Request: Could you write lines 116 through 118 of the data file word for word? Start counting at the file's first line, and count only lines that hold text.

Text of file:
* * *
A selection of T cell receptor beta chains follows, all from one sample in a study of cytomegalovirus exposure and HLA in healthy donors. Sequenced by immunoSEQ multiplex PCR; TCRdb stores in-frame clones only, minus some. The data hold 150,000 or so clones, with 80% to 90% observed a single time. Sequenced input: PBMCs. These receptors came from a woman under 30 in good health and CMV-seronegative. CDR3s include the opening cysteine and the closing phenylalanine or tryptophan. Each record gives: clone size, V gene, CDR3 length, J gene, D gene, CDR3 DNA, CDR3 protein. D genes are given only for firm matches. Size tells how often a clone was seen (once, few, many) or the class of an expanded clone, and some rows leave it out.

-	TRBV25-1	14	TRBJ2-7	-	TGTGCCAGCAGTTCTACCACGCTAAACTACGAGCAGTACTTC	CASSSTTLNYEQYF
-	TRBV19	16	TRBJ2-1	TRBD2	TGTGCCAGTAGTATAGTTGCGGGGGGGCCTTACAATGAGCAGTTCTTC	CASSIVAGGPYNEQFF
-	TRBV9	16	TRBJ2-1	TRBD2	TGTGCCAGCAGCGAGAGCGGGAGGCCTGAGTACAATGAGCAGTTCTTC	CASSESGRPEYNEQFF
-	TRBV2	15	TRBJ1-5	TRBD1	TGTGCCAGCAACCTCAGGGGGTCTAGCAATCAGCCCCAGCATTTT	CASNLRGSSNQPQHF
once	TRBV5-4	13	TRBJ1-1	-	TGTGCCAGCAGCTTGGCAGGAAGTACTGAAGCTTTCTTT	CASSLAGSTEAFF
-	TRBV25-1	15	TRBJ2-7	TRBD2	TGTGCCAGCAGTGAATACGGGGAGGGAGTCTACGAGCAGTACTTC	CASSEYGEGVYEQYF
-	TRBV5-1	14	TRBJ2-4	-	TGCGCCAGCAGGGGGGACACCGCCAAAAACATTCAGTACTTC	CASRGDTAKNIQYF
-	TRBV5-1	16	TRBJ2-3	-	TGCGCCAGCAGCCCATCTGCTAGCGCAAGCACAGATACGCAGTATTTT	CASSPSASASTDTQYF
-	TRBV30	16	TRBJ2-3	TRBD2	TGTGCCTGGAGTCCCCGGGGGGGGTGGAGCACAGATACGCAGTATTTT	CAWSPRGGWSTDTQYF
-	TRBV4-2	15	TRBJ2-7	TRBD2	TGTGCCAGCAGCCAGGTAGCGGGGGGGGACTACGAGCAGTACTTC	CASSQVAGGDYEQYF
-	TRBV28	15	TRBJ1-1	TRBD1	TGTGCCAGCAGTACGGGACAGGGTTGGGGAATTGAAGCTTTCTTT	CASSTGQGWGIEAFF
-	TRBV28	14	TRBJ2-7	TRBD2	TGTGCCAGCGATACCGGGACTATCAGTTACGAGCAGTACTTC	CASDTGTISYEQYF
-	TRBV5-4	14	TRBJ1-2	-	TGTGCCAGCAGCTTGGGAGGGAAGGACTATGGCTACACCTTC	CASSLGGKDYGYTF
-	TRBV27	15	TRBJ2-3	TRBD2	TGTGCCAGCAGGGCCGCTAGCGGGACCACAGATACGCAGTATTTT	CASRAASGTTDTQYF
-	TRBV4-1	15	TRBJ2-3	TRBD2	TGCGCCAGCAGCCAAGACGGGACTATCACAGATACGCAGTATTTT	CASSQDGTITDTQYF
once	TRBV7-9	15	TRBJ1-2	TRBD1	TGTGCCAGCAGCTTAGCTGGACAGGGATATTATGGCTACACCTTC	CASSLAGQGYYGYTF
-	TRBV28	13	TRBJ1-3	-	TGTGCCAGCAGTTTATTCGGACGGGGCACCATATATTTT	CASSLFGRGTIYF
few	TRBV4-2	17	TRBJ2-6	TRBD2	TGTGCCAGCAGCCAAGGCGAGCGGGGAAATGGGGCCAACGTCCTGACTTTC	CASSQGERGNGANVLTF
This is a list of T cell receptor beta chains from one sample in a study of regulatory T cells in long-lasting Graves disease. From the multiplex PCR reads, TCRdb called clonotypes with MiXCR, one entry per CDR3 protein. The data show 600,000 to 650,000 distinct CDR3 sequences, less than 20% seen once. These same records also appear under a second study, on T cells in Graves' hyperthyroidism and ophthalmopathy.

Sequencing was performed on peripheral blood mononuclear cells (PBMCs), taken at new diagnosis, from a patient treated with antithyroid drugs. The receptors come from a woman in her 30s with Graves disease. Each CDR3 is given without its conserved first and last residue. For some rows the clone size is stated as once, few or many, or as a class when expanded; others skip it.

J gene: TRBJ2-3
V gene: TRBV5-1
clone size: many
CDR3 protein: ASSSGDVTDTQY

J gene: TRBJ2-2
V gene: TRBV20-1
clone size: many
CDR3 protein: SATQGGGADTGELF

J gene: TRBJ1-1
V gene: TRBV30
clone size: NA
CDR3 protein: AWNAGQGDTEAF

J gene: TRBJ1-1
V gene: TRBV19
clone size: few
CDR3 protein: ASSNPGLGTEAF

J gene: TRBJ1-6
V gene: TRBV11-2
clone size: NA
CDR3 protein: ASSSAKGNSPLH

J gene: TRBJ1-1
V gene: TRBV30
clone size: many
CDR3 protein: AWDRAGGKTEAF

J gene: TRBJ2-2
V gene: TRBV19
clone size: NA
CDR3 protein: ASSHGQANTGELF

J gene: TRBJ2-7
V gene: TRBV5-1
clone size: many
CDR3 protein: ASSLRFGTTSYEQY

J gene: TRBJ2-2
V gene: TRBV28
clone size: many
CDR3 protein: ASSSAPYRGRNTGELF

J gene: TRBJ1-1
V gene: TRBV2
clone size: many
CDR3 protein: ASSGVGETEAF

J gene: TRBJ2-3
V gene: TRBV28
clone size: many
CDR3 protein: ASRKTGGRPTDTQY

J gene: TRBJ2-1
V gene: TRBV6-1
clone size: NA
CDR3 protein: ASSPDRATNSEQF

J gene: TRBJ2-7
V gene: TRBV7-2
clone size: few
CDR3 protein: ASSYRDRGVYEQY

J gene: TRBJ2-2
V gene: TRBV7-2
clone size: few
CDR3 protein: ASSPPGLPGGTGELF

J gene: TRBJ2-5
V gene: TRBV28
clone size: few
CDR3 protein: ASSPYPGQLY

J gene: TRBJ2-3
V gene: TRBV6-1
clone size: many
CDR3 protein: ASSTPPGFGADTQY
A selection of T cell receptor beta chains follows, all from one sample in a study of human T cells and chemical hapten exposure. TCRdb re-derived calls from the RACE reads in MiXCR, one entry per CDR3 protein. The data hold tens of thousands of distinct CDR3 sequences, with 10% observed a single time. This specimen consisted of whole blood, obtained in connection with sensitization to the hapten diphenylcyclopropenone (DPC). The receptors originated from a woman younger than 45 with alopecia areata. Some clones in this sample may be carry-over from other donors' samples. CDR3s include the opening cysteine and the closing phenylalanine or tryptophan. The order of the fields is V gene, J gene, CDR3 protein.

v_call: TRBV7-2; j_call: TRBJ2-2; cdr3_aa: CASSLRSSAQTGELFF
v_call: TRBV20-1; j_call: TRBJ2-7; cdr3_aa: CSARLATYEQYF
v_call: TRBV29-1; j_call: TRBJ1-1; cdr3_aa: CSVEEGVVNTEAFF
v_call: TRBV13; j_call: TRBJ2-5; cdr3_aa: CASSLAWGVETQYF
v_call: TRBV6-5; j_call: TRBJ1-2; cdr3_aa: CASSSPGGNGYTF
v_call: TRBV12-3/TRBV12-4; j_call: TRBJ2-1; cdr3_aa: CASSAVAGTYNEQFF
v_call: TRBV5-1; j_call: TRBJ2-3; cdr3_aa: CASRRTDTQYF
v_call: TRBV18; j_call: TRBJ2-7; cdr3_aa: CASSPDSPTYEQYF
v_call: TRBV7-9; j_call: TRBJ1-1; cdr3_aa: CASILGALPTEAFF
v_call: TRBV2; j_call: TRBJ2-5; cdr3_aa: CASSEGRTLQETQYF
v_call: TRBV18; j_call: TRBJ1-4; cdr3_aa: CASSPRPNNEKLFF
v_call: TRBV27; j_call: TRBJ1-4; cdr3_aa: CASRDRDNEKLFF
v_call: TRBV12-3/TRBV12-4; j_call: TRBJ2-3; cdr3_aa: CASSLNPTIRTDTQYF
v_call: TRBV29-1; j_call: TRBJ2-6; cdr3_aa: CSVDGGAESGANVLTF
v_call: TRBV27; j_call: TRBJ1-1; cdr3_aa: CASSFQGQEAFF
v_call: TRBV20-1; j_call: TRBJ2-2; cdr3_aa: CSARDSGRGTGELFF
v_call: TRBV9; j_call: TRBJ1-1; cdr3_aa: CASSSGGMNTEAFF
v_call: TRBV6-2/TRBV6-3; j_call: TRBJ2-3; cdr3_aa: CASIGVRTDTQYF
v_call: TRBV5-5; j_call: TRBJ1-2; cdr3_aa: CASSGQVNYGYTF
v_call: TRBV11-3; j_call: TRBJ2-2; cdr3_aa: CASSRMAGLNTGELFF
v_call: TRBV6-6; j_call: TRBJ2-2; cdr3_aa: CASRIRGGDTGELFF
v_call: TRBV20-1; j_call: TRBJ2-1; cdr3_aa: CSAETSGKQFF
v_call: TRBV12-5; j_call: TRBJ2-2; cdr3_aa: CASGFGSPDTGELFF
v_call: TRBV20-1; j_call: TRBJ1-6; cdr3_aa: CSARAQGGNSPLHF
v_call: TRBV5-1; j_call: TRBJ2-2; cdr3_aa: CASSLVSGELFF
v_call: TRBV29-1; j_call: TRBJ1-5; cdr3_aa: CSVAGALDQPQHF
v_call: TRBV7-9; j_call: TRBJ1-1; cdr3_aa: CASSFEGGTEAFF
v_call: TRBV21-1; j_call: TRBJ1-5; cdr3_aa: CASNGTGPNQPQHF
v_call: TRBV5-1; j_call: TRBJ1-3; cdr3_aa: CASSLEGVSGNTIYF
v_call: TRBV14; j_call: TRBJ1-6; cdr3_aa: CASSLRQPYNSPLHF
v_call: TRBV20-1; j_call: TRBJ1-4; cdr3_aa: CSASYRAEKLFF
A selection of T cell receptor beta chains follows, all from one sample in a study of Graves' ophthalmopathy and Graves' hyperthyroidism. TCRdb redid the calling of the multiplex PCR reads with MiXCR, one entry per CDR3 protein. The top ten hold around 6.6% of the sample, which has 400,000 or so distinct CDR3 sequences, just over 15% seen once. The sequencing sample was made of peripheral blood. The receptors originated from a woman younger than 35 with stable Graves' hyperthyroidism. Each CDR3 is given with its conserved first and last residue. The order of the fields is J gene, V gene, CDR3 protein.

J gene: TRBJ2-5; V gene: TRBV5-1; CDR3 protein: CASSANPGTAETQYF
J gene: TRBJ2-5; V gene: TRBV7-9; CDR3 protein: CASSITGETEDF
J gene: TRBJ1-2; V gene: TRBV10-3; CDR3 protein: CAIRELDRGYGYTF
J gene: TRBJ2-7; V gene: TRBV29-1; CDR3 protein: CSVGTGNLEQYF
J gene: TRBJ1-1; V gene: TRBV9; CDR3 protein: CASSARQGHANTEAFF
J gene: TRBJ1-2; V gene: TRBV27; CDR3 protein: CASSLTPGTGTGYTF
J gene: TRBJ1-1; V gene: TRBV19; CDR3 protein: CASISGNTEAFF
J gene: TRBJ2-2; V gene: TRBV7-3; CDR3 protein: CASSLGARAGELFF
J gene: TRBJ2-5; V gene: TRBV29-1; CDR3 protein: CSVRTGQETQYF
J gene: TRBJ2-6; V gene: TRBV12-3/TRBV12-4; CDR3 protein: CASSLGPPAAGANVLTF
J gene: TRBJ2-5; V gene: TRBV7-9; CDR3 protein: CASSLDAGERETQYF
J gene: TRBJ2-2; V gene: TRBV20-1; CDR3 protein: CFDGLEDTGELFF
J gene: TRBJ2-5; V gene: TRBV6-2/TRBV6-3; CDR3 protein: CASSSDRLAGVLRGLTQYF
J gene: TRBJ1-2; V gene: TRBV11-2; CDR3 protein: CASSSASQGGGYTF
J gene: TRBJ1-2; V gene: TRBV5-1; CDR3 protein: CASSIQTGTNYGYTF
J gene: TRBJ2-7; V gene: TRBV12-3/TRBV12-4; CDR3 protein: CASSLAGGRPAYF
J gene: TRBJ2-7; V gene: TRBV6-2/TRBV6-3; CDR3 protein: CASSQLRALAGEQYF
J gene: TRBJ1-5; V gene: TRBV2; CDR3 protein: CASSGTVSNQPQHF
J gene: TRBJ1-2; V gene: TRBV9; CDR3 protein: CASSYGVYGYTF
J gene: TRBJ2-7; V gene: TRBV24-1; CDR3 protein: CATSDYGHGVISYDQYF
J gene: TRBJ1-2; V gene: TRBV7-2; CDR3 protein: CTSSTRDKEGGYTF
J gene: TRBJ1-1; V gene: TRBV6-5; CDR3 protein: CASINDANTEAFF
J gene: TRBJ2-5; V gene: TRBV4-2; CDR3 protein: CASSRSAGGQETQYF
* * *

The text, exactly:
v_call: TRBV14; j_call: TRBJ1-6; cdr3_aa: CASSLRQPYNSPLHF
v_call: TRBV20-1; j_call: TRBJ1-4; cdr3_aa: CSASYRAEKLFF
A selection of T cell receptor beta chains follows, all from one sample in a study of Graves' ophthalmopathy and Graves' hyperthyroidism. TCRdb redid the calling of the multiplex PCR reads with MiXCR, one entry per CDR3 protein. The top ten hold around 6.6% of the sample, which has 400,000 or so distinct CDR3 sequences, just over 15% seen once. The sequencing sample was made of peripheral blood. The receptors originated from a woman younger than 35 with stable Graves' hyperthyroidism. Each CDR3 is given with its conserved first and last residue. The order of the fields is J gene, V gene, CDR3 protein.